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Davey Wavey Fitness posts from the YouTube personality and fitness guru.

Does Muscle Growth Require Variety?

Dear Davey,

I’ve heard guys at my gym saying that your muscles adapt to your workout. They say it’s important to switch things up. I want bigger muscles… so do I need to introduce more variety?

From,
Jay

Games2012_KyleKasperbauer_clean_Elizabeth-615x410Hey Jay,

Let’s separate fact from fiction.

Muscle growth happens when you apply resistance to a muscle that is greater than what that muscle had previously adapted to. This signals to your body that more muscle is needed.

The way to do this is to lift progressively heavier weights. As you continually work against heavier and heavier resistance, your muscles will grow over time.

Of course, there are other variables. You need to fuel your body with proper nutrition. You need to give your muscles sufficient recovery time. You need adequate sleep. And so on.

Variety isn’t a factor in muscle growth.

In fact, variety can even work against you. If you don’t spend enough time with any one exercise, it becomes very difficult to progressively increase resistance. Instead, you’re too busy jumping from exercise to exercise.

For example, perhaps you can squat 150 pounds. Next week, you reach 160 pounds. In another three or four weeks, maybe you get to 170 pounds. And so on. This is a great strategy for increasing muscle growth.

If you’re doing squats one week and then a totally different exercise the next week, and then another exercise the following week, it becomes very difficult to establish a baseline on which to build.

Having said all of that, variety can play an important role – especially if you’re bored, at a plateau or if increasing muscle size isn’t a goal. Variety can help spice things up by giving you new exercises; this can help your workout feel fresh. If you’re trying to break through a stubborn plateau, switching things up (i.e., new exercises, changing the base of stability, changing exercise order) may help. And if you’re not looking to increase the size of your muscles, it becomes less important to stick with the same exercise for extended periods of time.

I hope that helps!

Love,
Davey

P.S. Want a guaranteed strategy for increasing muscle size? Download Davey Wavey’s Foolproof Guide to Building Muscle.

Is Milk Actually Good For You?

lady-drinking-milk-1We’ve always been taught to drink our milk. In fact, the USDA recommends that adult men and women should get three dairy servings per day. But are these guidelines outdated – or downright wrong?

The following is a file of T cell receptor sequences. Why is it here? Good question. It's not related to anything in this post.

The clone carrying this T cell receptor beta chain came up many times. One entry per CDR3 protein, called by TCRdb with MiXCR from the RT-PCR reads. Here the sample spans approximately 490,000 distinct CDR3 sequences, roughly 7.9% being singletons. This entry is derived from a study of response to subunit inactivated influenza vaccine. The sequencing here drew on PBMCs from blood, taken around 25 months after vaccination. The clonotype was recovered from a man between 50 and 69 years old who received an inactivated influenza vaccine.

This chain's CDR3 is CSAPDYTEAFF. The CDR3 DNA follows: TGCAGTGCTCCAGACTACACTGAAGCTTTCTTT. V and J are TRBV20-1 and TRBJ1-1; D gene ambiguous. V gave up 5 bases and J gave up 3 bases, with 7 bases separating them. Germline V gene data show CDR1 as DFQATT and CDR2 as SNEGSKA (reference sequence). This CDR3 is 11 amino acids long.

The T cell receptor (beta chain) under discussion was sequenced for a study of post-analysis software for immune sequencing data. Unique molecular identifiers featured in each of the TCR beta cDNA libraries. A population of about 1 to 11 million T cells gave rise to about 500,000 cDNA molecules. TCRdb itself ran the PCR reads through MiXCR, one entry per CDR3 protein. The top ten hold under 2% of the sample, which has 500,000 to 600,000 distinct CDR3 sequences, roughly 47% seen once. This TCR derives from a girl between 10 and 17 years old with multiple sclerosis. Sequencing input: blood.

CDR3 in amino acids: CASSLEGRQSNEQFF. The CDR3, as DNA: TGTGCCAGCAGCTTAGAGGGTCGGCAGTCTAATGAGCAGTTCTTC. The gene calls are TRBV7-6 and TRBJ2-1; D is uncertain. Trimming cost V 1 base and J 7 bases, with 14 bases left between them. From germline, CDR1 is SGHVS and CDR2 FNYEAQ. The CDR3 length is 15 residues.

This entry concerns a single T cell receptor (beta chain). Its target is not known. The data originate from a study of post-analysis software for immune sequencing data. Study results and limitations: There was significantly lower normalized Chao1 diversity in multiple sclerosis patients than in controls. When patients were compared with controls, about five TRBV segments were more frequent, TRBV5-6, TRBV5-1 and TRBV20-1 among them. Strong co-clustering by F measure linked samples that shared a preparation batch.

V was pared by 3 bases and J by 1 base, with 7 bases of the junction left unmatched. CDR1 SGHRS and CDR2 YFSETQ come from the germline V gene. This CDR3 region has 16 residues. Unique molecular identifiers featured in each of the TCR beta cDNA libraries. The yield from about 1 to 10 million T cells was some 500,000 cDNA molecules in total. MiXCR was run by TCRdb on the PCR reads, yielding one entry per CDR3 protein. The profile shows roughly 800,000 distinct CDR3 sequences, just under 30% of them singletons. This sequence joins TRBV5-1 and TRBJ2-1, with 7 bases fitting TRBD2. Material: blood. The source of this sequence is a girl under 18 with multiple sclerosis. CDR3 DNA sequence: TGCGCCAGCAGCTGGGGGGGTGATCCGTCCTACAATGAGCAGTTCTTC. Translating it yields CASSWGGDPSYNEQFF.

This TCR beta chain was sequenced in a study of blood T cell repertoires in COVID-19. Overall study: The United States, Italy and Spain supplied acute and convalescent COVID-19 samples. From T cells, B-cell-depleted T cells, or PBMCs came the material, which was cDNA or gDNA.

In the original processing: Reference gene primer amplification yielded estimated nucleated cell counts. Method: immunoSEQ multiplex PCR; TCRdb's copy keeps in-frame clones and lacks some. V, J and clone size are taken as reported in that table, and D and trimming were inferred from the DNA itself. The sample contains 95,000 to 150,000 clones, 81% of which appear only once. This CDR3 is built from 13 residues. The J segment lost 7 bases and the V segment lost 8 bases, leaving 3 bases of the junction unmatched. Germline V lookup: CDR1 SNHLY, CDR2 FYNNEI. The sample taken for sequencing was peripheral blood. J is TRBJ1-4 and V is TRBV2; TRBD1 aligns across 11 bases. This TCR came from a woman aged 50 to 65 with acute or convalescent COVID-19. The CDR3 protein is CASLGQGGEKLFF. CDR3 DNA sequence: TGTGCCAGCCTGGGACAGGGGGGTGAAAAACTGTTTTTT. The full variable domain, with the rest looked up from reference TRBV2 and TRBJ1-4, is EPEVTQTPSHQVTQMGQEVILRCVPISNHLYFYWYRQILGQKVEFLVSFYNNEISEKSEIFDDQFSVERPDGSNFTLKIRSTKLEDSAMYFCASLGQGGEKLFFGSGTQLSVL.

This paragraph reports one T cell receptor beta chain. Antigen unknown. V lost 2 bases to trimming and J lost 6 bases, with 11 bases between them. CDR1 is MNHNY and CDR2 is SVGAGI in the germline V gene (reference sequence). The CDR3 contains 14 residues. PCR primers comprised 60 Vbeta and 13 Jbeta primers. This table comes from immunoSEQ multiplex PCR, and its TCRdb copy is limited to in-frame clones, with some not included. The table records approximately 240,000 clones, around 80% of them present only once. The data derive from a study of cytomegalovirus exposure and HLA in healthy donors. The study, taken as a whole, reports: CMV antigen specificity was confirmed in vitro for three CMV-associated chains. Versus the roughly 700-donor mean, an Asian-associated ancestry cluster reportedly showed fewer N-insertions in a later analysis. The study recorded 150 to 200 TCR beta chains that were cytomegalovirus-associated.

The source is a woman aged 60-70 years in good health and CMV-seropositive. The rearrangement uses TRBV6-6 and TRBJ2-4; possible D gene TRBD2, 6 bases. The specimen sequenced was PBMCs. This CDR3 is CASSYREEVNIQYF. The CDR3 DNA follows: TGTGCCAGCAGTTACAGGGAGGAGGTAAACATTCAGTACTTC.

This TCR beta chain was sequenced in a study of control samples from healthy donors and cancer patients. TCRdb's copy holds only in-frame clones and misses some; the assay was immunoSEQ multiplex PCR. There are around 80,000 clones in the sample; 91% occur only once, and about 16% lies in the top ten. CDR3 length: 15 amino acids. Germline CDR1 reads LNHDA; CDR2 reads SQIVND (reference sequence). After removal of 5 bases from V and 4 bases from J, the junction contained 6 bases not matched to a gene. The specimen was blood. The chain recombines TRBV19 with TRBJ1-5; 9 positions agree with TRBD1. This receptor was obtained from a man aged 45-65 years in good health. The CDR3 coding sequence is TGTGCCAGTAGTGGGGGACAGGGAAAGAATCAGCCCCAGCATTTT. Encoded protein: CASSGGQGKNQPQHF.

A number of recent studies have shown that milk might not be so great, after all. Just a few weeks ago, a new study was published in the journal BMJ. Researchers set out to determine if high milk consumption is associated with mortality and fractures in men and women.

More than 100,000 Swedish adults were recruited for the study. Over the course of several decades, mortality rates and fractures were tracked. According to the data, researchers concluded that having three or more glasses of milk per day increased mortality rates for both men and women, and increased fractures in women.

So does drinking three glasses or more of milk really cause you to die earlier?

Researchers advise caution, and feel that more data is needed before making any conclusions. If this link proves to be true, researchers speculate that it could be due to an ominous ingredient in milk called D-galactose. In animal studies, this ingredient led to premature aging in the body and bones and internal inflammation, which can lead to health issues including cancer and heart disease. But all of that is a big ‘if’ at the moment.

Of course, we do know that milk does have some benefits – mainly, that it’s rich in calcium. But there are plenty of other calcium rich foods like kale, oranges, beans, green peas, chickpeas, quinoa and seeds.

Milk also contains a great deal of sugar in the form of lactose. One cup of milk contains 13 grams of naturally occurring sugar… or just over 3 teaspoons. It’s one of the reasons why I always opt for unsweetened almond milk. It’s creamier than milk, but without the sugar or extra calories. Regardless of whether or not these studies prove to be true, I highly recommend making the switch.